WE have developed an application (involves JSP , servlets) to be deployed on single set up senvironment.
One important thing is we also do use HttpSession.
Now are application is going to be deployed in a clustered environment.
What are the things we need to take care so as to ensure the smooth functioning of the app even in a clustered environment
Please do post any info regardign the same
Weblogic should have extensive documentation on using a clustered environment, look it up if you havent already, there could be some weblogic specific issues that you need to be aware of.
Originally posted by Sonny Gill:
make sure of is that any objects that are set as an attribute on the ServletContext or HttpSession implement Serializable, so they can be replicated across the cluster.
Any idea how an application server implements this? say i store an Integer in httpsession, then there is no way this object can change (immutable). So i can serialize the session information at the point when somebody does a setAttribute and i s'd be ok when there is a fail over.
Now if i store a ArrayList in session, the list 'might' get serialized when i store the list in the session (i mean when i do a setAttribute).
later if i change the list, how does the app server realize that the session object has changed and hence needs to be serialized in some form so that other servers in the cluster can pick it up?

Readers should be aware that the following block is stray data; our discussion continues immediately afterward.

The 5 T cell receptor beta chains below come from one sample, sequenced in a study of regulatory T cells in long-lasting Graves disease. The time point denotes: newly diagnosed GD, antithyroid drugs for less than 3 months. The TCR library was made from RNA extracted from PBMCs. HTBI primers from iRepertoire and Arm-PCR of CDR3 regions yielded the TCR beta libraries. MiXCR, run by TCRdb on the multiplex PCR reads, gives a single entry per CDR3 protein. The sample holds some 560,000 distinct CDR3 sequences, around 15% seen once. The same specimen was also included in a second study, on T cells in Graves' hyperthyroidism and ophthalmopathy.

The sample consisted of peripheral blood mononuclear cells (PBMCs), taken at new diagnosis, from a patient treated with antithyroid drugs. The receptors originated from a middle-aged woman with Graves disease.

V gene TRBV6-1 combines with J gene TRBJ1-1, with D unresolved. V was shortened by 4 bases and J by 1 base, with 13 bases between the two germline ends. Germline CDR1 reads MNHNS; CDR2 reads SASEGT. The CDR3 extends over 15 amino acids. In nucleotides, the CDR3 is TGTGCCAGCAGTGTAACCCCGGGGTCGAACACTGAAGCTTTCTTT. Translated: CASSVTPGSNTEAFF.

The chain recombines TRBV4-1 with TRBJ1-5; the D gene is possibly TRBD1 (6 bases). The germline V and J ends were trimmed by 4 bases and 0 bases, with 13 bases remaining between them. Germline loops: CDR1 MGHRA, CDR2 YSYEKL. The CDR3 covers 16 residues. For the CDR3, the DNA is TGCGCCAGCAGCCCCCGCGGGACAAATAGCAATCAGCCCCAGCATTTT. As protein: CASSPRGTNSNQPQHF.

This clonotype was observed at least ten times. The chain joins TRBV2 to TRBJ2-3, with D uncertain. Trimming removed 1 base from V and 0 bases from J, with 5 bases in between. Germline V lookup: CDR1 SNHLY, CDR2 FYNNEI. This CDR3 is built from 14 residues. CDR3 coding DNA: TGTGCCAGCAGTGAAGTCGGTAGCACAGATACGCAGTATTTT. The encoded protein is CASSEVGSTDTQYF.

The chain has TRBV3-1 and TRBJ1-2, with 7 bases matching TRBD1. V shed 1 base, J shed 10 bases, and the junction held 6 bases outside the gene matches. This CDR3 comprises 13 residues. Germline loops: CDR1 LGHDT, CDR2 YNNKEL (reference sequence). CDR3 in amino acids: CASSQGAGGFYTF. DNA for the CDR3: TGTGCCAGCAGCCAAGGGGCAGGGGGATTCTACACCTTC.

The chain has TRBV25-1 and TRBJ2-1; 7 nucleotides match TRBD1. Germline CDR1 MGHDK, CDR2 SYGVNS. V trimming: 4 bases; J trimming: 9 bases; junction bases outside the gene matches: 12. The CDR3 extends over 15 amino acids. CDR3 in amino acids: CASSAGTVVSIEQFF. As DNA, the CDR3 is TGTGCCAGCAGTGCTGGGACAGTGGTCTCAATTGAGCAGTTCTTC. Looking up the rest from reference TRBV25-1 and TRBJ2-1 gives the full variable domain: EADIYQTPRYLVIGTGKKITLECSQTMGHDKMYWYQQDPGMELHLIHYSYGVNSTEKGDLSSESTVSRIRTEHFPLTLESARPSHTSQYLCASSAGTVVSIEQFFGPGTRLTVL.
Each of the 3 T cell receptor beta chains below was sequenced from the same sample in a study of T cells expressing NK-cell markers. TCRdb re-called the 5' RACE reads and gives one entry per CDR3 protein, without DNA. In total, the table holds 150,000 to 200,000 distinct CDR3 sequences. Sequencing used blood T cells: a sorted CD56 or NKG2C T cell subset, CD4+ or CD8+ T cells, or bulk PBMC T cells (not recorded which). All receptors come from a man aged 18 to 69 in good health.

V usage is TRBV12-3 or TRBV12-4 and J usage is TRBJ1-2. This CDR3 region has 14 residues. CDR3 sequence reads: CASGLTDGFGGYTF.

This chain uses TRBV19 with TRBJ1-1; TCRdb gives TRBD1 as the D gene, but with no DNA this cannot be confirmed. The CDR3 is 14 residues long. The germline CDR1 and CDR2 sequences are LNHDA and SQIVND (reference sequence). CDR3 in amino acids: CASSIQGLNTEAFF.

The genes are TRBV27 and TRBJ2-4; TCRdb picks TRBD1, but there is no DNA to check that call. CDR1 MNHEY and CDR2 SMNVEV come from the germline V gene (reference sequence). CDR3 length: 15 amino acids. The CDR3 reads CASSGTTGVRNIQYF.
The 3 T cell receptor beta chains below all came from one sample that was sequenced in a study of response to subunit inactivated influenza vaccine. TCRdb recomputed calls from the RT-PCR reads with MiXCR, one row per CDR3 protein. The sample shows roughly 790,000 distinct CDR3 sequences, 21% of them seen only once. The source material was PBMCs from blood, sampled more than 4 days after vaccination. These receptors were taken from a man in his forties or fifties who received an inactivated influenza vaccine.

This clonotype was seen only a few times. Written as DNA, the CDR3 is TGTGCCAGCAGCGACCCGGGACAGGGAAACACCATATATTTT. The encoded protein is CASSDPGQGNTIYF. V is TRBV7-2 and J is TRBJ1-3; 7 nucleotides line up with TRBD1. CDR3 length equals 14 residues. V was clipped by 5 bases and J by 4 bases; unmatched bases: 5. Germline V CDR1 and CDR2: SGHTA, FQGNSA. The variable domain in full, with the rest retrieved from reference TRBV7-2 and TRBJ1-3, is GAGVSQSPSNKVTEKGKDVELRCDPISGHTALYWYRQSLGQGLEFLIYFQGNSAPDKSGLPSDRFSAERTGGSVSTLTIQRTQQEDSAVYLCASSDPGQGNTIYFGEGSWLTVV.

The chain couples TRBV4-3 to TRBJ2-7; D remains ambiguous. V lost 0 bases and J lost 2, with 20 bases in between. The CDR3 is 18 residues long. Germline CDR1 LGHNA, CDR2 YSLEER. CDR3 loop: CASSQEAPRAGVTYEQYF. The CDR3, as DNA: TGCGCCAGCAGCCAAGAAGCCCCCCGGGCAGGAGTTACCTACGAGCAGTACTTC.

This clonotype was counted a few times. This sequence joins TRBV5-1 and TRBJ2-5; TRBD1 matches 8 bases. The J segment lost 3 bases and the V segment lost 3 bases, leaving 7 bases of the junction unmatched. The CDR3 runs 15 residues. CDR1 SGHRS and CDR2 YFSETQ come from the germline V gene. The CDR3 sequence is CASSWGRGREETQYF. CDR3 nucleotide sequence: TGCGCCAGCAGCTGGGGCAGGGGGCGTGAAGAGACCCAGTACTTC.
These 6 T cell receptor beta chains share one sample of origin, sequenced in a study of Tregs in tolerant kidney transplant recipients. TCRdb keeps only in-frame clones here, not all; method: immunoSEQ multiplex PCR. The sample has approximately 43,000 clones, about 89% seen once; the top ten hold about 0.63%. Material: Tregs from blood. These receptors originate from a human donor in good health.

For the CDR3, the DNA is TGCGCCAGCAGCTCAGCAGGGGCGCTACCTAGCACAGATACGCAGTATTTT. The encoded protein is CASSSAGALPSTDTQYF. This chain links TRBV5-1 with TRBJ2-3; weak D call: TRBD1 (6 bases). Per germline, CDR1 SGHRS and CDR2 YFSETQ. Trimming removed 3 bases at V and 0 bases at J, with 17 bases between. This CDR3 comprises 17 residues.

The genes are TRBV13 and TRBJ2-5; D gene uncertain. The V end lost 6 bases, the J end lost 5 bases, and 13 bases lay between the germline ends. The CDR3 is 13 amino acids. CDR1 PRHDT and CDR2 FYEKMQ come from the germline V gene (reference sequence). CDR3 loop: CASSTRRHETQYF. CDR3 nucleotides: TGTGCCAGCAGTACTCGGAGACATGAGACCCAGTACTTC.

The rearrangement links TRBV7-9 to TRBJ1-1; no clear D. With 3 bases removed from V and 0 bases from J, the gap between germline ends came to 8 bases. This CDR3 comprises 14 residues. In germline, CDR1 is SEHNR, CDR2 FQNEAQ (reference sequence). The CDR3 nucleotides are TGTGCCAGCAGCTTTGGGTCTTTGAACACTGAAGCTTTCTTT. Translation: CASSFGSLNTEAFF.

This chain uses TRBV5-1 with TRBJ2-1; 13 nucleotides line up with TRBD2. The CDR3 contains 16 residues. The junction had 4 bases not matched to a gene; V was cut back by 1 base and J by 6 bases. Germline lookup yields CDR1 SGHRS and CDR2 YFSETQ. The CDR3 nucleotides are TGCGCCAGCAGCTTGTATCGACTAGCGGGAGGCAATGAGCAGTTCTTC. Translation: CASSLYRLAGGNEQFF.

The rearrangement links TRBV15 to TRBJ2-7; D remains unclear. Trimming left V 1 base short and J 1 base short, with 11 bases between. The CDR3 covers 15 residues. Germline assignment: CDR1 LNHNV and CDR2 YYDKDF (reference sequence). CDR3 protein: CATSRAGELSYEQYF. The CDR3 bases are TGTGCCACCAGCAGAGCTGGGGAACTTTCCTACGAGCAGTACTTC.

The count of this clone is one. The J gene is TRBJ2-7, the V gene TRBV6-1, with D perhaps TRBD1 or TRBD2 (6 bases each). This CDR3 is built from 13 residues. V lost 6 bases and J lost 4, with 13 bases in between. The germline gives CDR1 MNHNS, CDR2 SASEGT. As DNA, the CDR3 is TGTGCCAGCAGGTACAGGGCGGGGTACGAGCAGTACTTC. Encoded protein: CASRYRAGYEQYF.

Does somebody have any idea as to how it is done generally?
I'd expect other J2EE vendors to do something similar to be competitive. Or is this in the spec?
Originally posted by Stan James:
There are a few options in how to trigger a write ... I think any access, any change, time interfaval
thanks. Yes i was curious about the 'when' part esp wrt mutable objects.
Replicating after a definite time interval is definitely an option.
So 'store mutable objects back into the session when changed'
- would this qualify as a best practice esp if we want things to work perfectly in a clustered enviroment, ofcourse assuming that the vendor's implementation of setAttribute uses that as a trigger. I cant think of any other way by which the container could figure that mutable object has changed unless we tell it explicitly.